Subject-matter experts at Methoda Consulting update information about their area of expertise in a single Word component. Comprehensive guidelines for Methoda Consulting customers are automatically published in Web, CD, PDF, and print formats. Thanks to use of applicability on content components, customers can subscribe to different types of information, and Methoda Consulting can sell and deliver personalized publications matching each customer’s subscription preferences. Without predictable, structured content, Methoda would be unable to automatically assemble documents from thousands of content components.
Managing Updates on Content Components
Unlike plastic building blocks that don’t change over time and can be used in only one place at a time, content components can be edited and reused simultaneously in many different documents. Successfully managing change in content components is critical to success. The issues that need to be considered include how to control the ripple-through effect when a component is changed. It is important to consider how to reconcile content when performing the following tasks:
- Triggering automatic changes
- Triggering selective changes
- Clarifying the relationship of component changes to “frozen” versions
- Delaying review of some component changes
We have devoted a lot of effort to reconciliation, which refers to defining the relationship between the components and the documents that host the components and defining the role of the “document owner” versus the role of the “component owner” when a component is changed.
Workflow and Review Processes
A workflow maps the progress of a single component or of a document (such as an SEC filing, a sales proposal, or a case study) from project start to publishing and beyond to component reuse.
The solution specifies how document owners become aware-and what they need to do-when a component in one of their documents changes. Different document types may require different approval stages in the workflow. In some cases, the change should be implemented automatically. In other cases, the change may be suspended pending approval by the document owner.
The solution administrator has workflow status reporting to ensure the smooth flow of document components from author to proofreader to approval and publication. Reporting for the solution should describe status and waiting tasks for individuals in the organization as well as for projects, publications, and customers.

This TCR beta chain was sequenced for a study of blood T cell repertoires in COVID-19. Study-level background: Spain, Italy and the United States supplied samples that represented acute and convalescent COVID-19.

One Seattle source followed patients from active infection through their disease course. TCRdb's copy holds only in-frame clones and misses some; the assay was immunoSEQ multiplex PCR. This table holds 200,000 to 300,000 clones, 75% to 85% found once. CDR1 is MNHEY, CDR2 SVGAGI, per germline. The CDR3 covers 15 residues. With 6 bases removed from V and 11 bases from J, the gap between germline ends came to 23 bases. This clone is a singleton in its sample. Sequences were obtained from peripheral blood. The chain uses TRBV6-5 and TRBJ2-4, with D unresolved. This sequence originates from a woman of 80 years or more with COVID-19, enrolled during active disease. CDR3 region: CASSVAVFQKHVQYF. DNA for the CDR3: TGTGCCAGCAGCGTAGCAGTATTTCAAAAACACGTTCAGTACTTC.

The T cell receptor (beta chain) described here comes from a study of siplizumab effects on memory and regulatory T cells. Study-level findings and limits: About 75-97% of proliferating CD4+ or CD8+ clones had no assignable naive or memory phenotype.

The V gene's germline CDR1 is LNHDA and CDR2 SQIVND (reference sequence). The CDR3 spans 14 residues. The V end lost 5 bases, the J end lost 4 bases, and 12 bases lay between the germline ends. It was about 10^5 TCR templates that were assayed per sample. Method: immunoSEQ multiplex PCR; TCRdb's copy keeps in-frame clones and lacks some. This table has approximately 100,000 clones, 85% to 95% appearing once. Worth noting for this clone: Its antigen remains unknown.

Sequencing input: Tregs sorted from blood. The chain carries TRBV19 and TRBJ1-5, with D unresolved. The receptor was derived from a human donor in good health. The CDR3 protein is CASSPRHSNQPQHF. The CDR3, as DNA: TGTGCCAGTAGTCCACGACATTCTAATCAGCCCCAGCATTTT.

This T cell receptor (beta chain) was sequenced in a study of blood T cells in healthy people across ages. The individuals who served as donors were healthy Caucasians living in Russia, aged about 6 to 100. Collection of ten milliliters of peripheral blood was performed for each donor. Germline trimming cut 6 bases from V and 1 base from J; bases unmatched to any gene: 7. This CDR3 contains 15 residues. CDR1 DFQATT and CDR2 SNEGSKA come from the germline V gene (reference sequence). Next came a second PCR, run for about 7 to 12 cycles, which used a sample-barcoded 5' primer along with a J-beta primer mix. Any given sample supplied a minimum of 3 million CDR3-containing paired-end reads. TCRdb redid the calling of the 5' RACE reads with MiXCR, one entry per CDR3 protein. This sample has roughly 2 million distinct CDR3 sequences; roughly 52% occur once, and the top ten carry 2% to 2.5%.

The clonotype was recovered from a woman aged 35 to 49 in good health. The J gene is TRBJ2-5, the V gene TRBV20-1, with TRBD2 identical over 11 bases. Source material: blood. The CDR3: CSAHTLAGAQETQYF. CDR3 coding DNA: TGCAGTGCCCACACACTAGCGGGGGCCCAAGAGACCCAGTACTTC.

Business Benefits of Bringing Reusability to the Office Desktop
You can and should measure the return on investment in bringing reusability to the office desktop for ordinary users. The up-front and maintenance costs are low-because new software does not need to be installed on user workstations-and the benefits are disproportionately high:
- Update once; update everywhere. Update content once in Word and automatically generate updated content for many documents published via multiple channels.
- Avoid redundant sources in Word and HTML/XML when print and on-line documents are required.
- Reduce production costs. Live Linx anticipates savings of well over 50 percent compared to current workflows.
- Speed production. Export to Word, PDF, HTML, XML, and other formats with the push of a button. Instantaneously export to a published format after changes are made to the Word document.
- Dramatically reduce time and cost for staff training. Eliminate arcane coding (and repeat coding when content changes).
- Radically improve quality. Single sourcing enables you to focus your quality assurance efforts, making sure that content is accurate, up-to-date, and perfectly presented.
Stories from the front lines
In a real-life implementation for attorneys preparing EDGAR electronic filings for the SEC, the solution reduces average document manipulation time from the time that the attorney releases the filing from over 10 hours to less than 30 minutes on the very first implementation. Attorneys save additional time preparing future filings because document components are now available for rapid use.